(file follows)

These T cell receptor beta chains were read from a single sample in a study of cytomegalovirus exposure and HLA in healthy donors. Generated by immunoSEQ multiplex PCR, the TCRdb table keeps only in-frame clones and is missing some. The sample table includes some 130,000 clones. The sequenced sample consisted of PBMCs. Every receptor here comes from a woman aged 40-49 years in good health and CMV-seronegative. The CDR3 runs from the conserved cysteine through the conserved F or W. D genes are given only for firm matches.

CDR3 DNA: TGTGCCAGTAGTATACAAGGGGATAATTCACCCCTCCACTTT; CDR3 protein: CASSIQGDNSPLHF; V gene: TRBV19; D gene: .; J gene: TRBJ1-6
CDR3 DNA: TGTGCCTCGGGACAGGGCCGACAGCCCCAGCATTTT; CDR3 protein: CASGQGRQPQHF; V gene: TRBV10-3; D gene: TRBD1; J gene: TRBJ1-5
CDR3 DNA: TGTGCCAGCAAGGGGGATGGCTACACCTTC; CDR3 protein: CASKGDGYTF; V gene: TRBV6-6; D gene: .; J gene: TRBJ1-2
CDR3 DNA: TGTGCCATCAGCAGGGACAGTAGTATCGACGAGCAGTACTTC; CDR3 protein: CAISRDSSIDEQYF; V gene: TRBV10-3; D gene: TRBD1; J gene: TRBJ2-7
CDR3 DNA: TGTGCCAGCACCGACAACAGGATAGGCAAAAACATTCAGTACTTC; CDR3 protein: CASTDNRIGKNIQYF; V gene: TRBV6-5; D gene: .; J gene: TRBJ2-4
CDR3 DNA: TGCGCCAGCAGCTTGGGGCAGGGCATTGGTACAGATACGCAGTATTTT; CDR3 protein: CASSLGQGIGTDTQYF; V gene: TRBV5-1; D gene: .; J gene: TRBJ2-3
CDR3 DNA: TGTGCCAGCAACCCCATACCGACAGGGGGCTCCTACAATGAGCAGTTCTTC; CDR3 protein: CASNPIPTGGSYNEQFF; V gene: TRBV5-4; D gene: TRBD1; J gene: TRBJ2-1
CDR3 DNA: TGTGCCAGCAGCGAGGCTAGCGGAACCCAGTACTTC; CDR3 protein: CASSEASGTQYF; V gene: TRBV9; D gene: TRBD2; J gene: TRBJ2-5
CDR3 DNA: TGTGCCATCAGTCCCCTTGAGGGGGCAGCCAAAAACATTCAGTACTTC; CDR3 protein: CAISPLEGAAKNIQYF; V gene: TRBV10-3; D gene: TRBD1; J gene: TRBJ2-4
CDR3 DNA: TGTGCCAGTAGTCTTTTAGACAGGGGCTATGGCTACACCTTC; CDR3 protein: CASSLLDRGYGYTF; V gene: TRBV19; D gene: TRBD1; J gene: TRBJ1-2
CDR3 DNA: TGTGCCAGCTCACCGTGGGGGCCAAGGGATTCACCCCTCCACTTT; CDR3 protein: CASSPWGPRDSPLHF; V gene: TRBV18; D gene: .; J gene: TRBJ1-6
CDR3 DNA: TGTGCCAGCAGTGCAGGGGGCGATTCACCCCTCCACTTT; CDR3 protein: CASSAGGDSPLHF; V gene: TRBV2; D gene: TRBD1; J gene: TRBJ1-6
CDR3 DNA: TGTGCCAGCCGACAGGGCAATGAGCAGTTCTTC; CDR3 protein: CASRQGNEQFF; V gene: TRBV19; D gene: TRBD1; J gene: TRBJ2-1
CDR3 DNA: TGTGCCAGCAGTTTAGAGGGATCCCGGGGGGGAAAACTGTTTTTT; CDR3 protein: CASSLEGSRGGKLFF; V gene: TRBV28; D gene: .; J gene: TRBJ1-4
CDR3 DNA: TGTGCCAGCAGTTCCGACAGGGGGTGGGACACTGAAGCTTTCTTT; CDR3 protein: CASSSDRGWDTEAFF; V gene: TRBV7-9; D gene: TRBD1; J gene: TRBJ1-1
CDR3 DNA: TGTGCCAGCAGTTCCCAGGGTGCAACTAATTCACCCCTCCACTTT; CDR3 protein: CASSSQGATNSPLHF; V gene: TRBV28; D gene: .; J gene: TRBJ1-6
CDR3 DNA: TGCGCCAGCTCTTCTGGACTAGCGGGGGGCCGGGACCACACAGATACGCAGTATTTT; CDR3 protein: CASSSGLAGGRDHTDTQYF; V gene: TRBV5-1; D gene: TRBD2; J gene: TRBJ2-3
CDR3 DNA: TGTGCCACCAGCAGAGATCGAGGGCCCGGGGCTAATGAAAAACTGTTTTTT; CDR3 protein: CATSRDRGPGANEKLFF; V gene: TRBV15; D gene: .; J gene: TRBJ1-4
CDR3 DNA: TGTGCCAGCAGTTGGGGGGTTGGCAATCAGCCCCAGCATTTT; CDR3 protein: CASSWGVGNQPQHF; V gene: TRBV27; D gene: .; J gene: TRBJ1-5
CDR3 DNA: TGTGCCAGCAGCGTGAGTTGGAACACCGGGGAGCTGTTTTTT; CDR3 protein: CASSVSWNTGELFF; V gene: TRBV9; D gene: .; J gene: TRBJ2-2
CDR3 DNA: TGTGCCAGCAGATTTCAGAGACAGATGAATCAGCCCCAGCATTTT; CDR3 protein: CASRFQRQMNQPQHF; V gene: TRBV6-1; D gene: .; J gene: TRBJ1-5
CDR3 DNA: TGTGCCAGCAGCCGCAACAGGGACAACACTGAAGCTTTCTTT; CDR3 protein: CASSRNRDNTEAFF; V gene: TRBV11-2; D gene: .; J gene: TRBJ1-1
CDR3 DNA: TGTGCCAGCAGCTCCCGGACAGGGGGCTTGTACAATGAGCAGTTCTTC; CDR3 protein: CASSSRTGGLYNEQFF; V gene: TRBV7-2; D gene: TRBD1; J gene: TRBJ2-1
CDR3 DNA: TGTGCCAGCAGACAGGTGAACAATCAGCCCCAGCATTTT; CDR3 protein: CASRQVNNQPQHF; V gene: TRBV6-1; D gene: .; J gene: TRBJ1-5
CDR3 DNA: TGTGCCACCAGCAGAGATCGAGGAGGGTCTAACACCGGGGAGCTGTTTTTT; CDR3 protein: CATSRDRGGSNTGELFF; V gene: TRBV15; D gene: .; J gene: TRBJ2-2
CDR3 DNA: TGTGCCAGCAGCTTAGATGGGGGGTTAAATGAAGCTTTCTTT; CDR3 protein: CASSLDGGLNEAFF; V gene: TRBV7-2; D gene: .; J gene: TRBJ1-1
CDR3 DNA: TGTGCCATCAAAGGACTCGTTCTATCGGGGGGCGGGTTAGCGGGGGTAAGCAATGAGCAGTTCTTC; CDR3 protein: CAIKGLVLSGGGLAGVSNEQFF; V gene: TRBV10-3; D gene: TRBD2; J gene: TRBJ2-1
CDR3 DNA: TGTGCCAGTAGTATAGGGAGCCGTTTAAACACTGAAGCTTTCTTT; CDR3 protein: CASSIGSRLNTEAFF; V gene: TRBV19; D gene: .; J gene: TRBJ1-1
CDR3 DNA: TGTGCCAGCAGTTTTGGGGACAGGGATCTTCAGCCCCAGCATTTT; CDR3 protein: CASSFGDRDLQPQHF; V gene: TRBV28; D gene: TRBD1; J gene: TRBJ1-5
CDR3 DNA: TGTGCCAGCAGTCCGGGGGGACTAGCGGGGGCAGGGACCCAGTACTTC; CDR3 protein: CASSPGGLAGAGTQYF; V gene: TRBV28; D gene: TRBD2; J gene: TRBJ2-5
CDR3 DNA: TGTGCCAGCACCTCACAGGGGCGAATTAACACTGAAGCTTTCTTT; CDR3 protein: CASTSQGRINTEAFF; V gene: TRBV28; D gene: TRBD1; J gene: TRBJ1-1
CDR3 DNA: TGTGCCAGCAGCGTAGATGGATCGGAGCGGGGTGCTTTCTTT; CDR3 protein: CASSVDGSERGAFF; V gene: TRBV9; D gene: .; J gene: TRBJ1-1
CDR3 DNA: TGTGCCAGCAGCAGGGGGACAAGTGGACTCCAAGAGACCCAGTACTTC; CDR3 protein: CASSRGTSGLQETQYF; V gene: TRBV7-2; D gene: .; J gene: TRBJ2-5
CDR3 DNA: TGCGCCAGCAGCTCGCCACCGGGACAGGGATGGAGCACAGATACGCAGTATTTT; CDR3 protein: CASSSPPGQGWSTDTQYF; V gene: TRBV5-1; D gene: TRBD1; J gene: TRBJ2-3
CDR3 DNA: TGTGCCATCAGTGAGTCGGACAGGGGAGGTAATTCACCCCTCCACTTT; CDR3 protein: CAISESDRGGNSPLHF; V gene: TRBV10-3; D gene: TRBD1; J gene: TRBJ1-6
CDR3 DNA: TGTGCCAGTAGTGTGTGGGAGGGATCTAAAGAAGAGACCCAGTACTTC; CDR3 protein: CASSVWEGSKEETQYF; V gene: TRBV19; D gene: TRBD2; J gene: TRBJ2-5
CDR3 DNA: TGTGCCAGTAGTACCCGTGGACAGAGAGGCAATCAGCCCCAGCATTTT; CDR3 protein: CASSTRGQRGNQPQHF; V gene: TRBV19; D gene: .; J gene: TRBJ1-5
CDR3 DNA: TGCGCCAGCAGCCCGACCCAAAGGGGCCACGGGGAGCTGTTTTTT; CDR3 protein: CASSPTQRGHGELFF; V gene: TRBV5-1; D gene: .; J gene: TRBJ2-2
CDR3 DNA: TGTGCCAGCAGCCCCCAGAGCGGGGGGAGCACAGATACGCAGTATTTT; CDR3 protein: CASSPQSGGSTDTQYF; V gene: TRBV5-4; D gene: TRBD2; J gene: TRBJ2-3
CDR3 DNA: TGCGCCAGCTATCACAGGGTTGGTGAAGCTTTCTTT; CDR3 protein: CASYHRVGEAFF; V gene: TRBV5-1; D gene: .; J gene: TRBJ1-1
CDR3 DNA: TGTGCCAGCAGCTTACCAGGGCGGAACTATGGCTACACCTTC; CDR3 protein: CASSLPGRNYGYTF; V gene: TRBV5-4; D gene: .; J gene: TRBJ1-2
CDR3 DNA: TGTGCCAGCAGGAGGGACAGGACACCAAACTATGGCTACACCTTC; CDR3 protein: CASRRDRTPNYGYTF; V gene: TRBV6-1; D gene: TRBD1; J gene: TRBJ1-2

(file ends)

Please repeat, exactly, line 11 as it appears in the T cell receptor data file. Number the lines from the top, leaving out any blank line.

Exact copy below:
CDR3 DNA: TGTGCCAGTAGTCTTTTAGACAGGGGCTATGGCTACACCTTC; CDR3 protein: CASSLLDRGYGYTF; V gene: TRBV19; D gene: TRBD1; J gene: TRBJ1-2